Growing up in the conflict-ridden Kachin state in Myanmar’s far north in the 1990s, Hkawn Maran Hpauwung always lacked access to books, let alone books in her mother tongue, Kachin (Jingpaw) - one of the major ethnic minority languages in the country. But she didn’t want her two daughters, aged 8 and 10, to grow up without having read stories and folktales in Kachin. Therefore, in 2018 she set up a publishing house called Hparat Lung Pa Books in her home in Myitkyina, Kachin State’s capital, that specialises in publishing children’s books. She’s since been publishing trilingual visual storybooks and cartoons using three languages, Kachin, Burmese, and English.
The project that started on a personal note soon took a broader meaning for Hkawn Maran Hpauwung. “I thought why not produce books that can be used in Kachin national schools, for children in IDP [internally displaced people] camps, and in church-based education centres,” said the 39-year-old sitting in her office in Myitkyina.
Growing up amid war
Myanmar has been in the throes of civil war ever since the country’s independence from the British Empire in 1948. And the Kachin conflict is one of the longest running conflicts in the country. In rural Kachin state, a large number of children grow up in IDP camps, fleeing war zones, with limited access to the formal education system.
Since the democratic opening of Myanmar in early 2010s there were high hopes for the development of a decentralised and inclusive education system. But a military coup d’état on 1 February 2021 halted the progress being made.
By May 2021, UNICEF, Save the Children and UNESCO released a joint statement warning that more than 12 million students in Myanmar have not had access to organized learning, and children in the poorest and most remote communities are likely to be the most affected.
Further, according to a 2016 study, language and education policy and practice in Myanmar are “deeply implicated” in the country’s conflicts, with the formal education system working as “a more-or-less explicit project of forced assimilation” of the ethnic minorities like the Kachin. In fact, until 2014, when a new education law was passed, teaching ethnic minority languages in government schools was banned for nearly 40 years under the military rule. With this strict censorship in place, there were hardly any ethnic minority texts around to be used as teaching materials in schools. Once the ban was lifted, ethnic literature and culture associations across the country tried to develop textbooks in ethnic minority languages.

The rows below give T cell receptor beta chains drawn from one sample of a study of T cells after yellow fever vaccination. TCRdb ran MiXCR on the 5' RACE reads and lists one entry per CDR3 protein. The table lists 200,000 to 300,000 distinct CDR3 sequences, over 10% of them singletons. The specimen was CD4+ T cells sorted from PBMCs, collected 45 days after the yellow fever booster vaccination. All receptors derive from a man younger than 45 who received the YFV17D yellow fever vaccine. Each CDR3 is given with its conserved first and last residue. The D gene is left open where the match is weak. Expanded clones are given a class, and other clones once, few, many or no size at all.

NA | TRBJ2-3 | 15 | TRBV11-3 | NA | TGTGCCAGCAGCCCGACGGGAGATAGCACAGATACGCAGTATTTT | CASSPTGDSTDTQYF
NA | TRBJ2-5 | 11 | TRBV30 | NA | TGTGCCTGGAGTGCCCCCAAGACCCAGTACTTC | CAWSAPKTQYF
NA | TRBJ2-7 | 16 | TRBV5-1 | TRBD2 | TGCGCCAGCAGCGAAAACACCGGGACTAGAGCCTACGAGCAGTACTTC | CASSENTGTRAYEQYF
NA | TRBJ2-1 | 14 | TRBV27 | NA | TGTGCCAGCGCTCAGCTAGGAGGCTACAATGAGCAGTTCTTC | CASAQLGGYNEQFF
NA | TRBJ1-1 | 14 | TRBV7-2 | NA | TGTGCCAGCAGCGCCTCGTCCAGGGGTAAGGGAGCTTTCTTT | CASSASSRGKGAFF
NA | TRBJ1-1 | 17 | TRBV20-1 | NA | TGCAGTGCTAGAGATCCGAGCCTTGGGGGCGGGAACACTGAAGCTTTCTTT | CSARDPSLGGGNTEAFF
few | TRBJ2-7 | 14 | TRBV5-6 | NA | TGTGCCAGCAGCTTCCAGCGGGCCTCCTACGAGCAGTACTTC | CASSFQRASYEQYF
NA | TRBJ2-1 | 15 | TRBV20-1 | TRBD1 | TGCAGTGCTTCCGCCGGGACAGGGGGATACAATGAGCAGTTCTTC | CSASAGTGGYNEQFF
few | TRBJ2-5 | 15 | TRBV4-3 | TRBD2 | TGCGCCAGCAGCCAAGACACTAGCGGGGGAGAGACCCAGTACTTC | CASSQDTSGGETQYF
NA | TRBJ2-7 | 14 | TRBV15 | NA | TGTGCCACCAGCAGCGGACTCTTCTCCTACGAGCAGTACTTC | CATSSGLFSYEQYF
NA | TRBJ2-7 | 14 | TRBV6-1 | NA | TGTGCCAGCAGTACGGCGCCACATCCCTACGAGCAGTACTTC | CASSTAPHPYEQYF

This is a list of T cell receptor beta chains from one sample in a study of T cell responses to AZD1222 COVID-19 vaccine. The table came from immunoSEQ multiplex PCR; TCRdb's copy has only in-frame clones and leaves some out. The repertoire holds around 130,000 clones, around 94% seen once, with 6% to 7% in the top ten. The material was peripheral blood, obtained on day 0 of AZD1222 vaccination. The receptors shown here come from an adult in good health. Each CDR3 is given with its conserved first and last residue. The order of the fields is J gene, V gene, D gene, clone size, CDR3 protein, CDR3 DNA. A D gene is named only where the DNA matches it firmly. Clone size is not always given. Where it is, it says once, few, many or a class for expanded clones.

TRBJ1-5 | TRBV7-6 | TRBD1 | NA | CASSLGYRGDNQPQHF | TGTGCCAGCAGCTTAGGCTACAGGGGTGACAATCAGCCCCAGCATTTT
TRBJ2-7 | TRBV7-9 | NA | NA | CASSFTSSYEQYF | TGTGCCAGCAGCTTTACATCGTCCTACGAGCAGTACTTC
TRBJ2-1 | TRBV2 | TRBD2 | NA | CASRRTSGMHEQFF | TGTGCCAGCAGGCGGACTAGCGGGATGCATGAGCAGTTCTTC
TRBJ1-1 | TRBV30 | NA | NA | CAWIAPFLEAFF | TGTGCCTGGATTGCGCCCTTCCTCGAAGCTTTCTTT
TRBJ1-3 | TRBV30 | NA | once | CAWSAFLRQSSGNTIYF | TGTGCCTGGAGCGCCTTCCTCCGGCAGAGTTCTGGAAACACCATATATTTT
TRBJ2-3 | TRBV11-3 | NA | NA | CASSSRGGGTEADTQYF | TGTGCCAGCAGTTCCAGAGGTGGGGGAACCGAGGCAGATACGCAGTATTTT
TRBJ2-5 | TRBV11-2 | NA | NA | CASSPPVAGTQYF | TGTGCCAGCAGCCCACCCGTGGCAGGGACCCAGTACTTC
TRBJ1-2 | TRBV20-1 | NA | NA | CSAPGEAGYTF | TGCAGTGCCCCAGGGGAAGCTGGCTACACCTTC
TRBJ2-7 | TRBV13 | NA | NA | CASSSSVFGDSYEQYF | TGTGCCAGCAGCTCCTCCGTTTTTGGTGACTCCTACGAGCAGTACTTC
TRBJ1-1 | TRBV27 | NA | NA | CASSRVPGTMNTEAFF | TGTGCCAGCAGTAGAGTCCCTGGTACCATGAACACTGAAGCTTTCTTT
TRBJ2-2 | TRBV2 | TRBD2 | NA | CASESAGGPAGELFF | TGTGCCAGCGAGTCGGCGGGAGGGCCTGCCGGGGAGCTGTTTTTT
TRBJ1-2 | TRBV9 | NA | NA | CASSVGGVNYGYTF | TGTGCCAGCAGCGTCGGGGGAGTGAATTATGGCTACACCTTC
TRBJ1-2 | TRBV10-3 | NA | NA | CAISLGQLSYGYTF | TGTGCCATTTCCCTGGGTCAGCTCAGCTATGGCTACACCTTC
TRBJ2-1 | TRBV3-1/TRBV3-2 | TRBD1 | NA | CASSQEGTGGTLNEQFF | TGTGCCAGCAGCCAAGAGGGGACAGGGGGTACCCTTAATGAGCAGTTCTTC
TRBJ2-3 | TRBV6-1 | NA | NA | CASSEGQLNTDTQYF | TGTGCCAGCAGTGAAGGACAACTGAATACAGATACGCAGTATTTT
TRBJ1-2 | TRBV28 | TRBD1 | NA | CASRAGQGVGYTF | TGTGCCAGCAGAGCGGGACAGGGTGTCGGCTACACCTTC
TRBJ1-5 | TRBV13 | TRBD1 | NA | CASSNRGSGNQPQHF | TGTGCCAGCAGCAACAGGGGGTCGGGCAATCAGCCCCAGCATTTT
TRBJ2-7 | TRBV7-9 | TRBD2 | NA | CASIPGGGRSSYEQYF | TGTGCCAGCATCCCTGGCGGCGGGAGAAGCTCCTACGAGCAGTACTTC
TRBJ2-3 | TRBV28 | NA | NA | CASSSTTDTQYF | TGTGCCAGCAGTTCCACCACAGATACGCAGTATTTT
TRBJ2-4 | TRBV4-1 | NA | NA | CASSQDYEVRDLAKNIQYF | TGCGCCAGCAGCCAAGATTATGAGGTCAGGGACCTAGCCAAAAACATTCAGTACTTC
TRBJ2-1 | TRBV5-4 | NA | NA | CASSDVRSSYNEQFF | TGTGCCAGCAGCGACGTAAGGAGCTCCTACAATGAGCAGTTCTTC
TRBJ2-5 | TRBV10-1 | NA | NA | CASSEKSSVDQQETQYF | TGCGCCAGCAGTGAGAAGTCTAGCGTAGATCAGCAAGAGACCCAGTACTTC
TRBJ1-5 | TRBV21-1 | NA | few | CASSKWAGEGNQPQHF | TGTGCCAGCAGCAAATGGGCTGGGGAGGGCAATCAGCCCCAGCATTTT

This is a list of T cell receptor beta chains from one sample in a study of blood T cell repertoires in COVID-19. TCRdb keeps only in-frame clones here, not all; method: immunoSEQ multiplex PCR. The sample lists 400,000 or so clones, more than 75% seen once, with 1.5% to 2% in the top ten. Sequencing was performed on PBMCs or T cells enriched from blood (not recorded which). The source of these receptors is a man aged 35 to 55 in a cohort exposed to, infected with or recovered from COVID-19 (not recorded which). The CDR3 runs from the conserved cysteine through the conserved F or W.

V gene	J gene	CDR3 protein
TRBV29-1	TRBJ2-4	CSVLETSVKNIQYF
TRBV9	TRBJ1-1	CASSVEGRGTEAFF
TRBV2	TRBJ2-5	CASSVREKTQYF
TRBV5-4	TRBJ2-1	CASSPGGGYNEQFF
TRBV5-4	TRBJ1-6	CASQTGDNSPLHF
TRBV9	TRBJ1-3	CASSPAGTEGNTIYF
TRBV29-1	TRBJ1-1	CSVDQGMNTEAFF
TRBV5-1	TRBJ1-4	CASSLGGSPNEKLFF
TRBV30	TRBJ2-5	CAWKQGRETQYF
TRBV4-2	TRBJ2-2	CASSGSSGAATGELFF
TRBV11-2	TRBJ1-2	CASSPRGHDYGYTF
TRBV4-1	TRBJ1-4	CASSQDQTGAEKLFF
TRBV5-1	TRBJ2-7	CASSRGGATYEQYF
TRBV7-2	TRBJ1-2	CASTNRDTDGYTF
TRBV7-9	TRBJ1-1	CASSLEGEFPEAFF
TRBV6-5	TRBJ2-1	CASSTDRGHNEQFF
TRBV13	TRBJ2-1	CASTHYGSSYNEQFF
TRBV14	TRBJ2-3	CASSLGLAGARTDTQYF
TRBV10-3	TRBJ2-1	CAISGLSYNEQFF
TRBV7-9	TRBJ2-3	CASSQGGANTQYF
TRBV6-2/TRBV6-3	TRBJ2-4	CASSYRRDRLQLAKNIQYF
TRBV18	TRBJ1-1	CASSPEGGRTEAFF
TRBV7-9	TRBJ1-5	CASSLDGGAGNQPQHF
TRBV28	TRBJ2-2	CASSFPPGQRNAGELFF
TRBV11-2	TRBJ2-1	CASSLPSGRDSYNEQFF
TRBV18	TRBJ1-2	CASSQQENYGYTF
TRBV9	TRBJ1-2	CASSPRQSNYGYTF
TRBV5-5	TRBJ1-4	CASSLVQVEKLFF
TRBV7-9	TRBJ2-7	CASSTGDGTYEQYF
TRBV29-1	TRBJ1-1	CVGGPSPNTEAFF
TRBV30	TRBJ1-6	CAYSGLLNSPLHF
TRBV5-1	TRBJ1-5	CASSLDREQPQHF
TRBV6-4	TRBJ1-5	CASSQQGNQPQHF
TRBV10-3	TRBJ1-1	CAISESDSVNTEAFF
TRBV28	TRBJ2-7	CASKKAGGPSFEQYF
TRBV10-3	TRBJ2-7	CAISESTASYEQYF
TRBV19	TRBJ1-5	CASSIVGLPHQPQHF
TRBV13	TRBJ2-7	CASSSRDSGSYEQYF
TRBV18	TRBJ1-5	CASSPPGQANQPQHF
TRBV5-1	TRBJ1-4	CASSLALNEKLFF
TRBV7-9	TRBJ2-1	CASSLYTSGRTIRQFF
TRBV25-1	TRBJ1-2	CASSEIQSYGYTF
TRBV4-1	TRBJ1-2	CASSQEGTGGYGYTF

Hkawn Maran Hpauwung thought it was important for the ethnic minority children in a diverse and multicultural country to be proficient in mother tongue, English, as well as Burmese, the widely used majority language in the country. “That’s why I came up with the idea of trilingual pictorial books. Not only will it help Kachin children master three languages, but it can also help anyone willing to learn Kachin language and folklore,” she said. “It might be a small step, but our books will certainly help Burmese speakers understand Kachin culture and language, thus promoting understanding and peace.”
She added that they’ve so far published 20 trilingual story books on various themes. “These include Kachin folktales that talk about honesty, kindness, unity, peace, and equality. One book deals with gender equality and women’s rights, told through a cartoon based on a folktale.”
Hkawn Maran Hpauwung says that currently 15 people are involved in Hparat Lung Pa Books looking after the various aspects of production and marketing. And her two daughters help her in social media promotional videos of recent titles.
Stories for peace
Initiatives like Hparat Lung Pa Books are playing an important role in helping local ethnic-based education providers with teaching materials for children growing up in shadows of war. They’re also contributing to peacebuilding.
Myo Thant Linn, an ethnic minority Shan poet from Myanmar and Chevening fellow at the British Library in London, says that stories can be a great way to promote peace. “Stories enable people to share their lived experiences and be heard. Storytelling is an important tool to represent oneself.”
This claim is supported by research, which has shown that storytelling can be a powerful tool for peacebuilding, developing agency and boosting confidence in survivors of war. The practice of storytelling gives survivors a space to express and process their traumatic memories, helps alleviate feelings of isolation, and integrate into their local communities.
Hkawn Maran Hpauwung says they are now focusing on stories that advocate peace and reconciliation. “The foundation of peaceful coexistence is mutual respect, honesty, and truth. So we are prioritising stories that will inculcate these values in children.”
Some of the comics they’ve published also deal with life skills and strategic decision-making. “For example, one of our latest comics is about how observation skills and strategic decision-making could make a difference between life and death in a crisis situation. This kind of book could be especially beneficial for children growing up in shadows of war,” explains Hkawn Maran Hpauwung.
The books published by Hparat Lung Pa Books serve two purposes when it comes to peacebuilding, she adds. “First, the texts offer messages key to peacebuilding. Second, the books are an important learning resource for ethnic children displaced by war.”